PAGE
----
Here's How Cleaning Your Home with Bleach

Here’s How Cleaning Your Home with Bleach

Your grandmother kept things pretty simple when it came to cleaning supplies. Most likely, she had a scrub brush, a bucket, and a gallon of bleach—or two gallons of bleach. When your local big box store has a whole aisle of specialty cleaning products, it can be easy to forget about this old-school but very effective way to clean. Still, classic bleach is a powerful tool you can use all over your house and garden.

Mary Gagliardi, whose job title at Clorox is “Dr. Laundry,” says that bleach isn’t just for the washing machine. “It’s very cheap and can be used to clean the whole house.” Are you ready to start over? We asked the expert to remind us of all the different ways bleach can be used, from cleaning shower curtains to cleaning patio furniture.

Using Bleach in the Laundry Room

CREDIT: GETTY IMAGES

Bleach is usually used to make whites look brighter, but it can also be used to clean laundry that needs it (for example, baby clothes or gym gear). To get a deep clean, you’ll need to add a little more bleach than usual: 2/3 cup for a standard washer or 1/3 cup for a high-efficiency machine.

Most people don’t know, though, that depending on how the dye was put on, a lot of colored clothes can also be washed safely with regular bleach. Before washing, Gagliardi suggests testing bleach on a small, hidden part of the fabric, like the inside of ahem. Mix 2 teaspoons of bleach with 1/4 cup of water, then put on a small spot and let it sit for a minute before blotting dry. If this doesn’t leave a mark, you should be good to go.

Cleaning the kitchen with bleach

CREDIT: GETTY IMAGES

Bad news for your kitchen cleaning products: bleach can clean everything if you don’t mind making your solution. Gagliardi suggests mixing a half cup of bleach with a gallon of water for a basic formula that can be used everywhere. This can be used to disinfect countertops, sinks, tiles, floors, your refrigerator, stainless steel appliances, and other hard, non-porous surfaces.

For cleaning trash cans made of plastic, you’ll need a stronger solution. Mix 1/2 cup of bleach with 3/4 gallon of water. For plastic cutting boards, mix 2 teaspoons of bleach with 1 gallon of water to make a less strong solution. Travel mugs, with their tricky lids and small plastic parts, can especially benefit from a good cleaning with bleach. Mix 2 teaspoons of bleach with 1 gallon of water, soak the container and lid for two minutes and then rinse well.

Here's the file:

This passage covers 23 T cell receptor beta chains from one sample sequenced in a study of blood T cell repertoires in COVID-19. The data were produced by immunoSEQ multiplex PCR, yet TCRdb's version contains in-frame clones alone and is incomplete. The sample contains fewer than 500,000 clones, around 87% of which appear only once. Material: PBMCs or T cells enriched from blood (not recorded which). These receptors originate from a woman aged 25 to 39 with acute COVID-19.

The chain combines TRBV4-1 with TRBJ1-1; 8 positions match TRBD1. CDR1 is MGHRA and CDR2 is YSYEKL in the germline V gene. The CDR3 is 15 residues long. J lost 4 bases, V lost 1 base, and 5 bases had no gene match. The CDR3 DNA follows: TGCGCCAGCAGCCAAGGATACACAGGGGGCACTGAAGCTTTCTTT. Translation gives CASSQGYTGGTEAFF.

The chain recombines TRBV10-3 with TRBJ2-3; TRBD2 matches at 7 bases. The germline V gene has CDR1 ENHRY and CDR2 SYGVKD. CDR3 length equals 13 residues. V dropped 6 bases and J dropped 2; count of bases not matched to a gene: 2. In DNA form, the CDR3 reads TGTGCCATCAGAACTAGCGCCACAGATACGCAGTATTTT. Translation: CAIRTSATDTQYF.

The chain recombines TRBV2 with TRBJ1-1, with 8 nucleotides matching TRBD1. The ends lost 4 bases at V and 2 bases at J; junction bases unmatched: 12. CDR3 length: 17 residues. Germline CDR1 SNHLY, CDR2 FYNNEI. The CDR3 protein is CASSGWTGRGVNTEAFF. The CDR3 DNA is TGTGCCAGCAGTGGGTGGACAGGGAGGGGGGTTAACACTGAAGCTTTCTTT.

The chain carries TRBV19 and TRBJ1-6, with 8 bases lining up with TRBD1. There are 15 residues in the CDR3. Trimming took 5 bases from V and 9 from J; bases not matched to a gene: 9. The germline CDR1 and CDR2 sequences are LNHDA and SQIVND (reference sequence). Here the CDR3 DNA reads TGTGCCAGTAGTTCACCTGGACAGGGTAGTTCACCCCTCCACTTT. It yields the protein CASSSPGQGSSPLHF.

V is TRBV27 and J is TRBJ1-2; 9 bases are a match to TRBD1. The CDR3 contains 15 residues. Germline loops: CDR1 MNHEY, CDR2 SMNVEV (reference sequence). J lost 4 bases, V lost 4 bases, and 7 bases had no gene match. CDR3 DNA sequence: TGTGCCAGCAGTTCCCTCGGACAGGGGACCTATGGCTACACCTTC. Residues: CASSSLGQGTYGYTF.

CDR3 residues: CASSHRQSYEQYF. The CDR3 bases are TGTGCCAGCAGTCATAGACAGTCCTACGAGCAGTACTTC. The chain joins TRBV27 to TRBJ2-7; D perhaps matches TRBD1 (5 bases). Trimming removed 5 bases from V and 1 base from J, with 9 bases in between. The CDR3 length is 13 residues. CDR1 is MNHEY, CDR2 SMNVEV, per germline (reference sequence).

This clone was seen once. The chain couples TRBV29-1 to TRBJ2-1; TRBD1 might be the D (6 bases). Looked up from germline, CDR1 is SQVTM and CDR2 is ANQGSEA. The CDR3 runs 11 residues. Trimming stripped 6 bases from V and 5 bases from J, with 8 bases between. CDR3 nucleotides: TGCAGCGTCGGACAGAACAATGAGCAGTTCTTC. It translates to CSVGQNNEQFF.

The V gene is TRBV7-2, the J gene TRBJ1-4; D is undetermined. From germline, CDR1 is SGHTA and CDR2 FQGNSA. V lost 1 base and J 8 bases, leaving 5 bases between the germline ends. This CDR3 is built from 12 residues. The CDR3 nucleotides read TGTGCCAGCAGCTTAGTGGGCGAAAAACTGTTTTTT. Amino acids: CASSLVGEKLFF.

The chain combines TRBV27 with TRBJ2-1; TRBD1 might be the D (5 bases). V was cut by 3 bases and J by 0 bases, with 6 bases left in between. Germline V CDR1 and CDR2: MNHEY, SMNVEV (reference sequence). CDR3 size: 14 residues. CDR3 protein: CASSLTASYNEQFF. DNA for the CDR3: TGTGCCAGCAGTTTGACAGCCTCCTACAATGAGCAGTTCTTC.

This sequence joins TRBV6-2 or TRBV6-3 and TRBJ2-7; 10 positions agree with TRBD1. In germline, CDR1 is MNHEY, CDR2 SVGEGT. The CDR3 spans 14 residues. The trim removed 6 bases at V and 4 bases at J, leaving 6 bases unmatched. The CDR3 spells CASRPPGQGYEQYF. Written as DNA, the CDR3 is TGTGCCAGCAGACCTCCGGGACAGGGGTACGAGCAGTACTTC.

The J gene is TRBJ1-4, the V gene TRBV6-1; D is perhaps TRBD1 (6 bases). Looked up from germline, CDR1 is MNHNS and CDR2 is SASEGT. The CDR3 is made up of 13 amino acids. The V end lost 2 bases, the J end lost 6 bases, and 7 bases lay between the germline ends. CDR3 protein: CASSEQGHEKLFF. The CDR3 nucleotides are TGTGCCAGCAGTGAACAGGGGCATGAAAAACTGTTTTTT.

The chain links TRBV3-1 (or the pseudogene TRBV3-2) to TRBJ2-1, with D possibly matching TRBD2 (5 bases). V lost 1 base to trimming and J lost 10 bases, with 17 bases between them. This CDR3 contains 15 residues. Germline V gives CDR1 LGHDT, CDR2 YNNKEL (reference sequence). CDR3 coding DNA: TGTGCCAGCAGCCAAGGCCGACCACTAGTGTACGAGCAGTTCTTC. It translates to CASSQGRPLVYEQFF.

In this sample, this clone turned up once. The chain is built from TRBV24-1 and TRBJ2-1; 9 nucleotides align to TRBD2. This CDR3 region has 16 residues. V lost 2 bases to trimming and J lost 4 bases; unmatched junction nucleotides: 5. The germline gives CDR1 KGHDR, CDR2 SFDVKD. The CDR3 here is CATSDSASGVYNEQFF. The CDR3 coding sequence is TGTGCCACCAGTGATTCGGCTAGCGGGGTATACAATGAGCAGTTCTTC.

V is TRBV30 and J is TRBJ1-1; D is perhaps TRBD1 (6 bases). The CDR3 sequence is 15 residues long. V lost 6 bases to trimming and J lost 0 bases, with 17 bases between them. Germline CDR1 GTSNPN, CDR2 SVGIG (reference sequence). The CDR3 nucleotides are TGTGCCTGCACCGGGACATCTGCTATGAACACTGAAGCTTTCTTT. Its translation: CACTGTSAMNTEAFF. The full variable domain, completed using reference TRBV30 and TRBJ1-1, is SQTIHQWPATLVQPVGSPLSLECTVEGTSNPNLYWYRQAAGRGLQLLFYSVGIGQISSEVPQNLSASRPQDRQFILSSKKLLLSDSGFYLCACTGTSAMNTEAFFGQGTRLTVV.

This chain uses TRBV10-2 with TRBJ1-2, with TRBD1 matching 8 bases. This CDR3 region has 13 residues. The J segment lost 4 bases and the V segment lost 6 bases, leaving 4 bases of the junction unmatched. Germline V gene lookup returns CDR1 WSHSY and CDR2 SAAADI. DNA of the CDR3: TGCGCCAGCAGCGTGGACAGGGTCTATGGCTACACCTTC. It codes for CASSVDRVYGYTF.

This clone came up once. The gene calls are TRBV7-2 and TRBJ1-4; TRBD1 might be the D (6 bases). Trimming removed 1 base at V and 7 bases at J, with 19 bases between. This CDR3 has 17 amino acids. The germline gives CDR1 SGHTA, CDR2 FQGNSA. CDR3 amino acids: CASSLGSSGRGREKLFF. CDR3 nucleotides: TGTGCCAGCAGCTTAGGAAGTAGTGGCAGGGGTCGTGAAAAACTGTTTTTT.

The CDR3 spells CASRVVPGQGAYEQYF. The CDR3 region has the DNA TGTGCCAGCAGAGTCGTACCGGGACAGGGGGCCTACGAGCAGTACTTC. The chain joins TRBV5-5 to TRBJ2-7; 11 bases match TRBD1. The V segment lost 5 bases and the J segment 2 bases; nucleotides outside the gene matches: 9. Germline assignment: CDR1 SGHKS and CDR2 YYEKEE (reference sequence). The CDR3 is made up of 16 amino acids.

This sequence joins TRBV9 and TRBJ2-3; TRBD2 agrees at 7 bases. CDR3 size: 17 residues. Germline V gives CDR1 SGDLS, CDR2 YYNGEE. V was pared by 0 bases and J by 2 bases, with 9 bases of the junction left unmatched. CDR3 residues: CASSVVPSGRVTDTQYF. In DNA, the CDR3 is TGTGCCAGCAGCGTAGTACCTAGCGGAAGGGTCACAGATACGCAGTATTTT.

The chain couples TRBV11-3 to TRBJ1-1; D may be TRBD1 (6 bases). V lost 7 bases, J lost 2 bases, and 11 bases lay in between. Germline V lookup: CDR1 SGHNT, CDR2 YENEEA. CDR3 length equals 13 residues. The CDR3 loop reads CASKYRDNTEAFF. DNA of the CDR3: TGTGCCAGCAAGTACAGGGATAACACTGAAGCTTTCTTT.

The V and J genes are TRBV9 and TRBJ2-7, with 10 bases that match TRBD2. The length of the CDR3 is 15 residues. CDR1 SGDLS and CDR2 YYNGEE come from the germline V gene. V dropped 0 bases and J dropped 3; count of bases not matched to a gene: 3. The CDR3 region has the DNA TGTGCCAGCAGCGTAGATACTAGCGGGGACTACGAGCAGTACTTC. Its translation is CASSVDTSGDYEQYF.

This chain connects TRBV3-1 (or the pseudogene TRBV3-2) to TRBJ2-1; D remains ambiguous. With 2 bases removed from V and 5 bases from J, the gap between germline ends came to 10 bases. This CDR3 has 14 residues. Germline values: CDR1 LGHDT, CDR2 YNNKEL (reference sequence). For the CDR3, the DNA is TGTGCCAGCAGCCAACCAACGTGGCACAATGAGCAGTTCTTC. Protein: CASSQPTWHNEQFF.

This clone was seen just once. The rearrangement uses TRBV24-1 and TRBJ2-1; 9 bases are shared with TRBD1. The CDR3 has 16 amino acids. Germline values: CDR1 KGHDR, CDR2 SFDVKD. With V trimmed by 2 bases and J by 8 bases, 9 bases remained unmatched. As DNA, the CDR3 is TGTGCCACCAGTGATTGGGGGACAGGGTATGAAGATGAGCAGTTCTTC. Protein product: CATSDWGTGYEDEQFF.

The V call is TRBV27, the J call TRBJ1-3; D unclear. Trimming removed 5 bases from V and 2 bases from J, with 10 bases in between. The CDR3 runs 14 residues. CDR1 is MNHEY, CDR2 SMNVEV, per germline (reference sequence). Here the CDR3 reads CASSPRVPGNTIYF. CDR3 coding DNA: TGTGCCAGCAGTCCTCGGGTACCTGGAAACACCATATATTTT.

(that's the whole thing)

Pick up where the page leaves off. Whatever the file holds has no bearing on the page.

Cleaning the bathroom with bleach

CREDIT: GETTY IMAGES

Bleach can be used to deep clean and kill bacteria in your bathroom from floor to ceiling. You can find our best advice here for surfaces like toilets and tiles. Gagliardi told some secrets about how to do things that were a little harder. Want to keep that moldy plastic shower curtain from going to the trash? To get it clean and stop mold from growing again, throw it in the washing machine with detergent and 2/3 cup of bleach. That bin of bath toys made of plastic? Mix 12 cups of bleach with 1 gallon of water, let the toys soak for 5 minutes and then rinse them well.

Do your tiles have mold and mildew? Mix 3/4 cup of bleach with 1 gallon of warm water, wipe down the surface and let it sit for 10 minutes before rinsing with warm water.

Cleaning the patio with bleach

CREDIT: GETTY IMAGES

It’s hard to believe now, but it will soon be grilling season again. Gagliardi says that to clean plastic patio furniture, mix 3/4 cup of bleach with 1 gallon of warm water, then wipe it down, wait 10 minutes, and then rinse it with warm water. (Watch out for water running off near your garden!)

You can also use bleach to clean your planters. To keep new plants from getting mold or diseases, clean last year’s pots with a solution of 1 gallon of water and 1/2 cup of bleach. Soak for five minutes, then rinse and let dry in the air.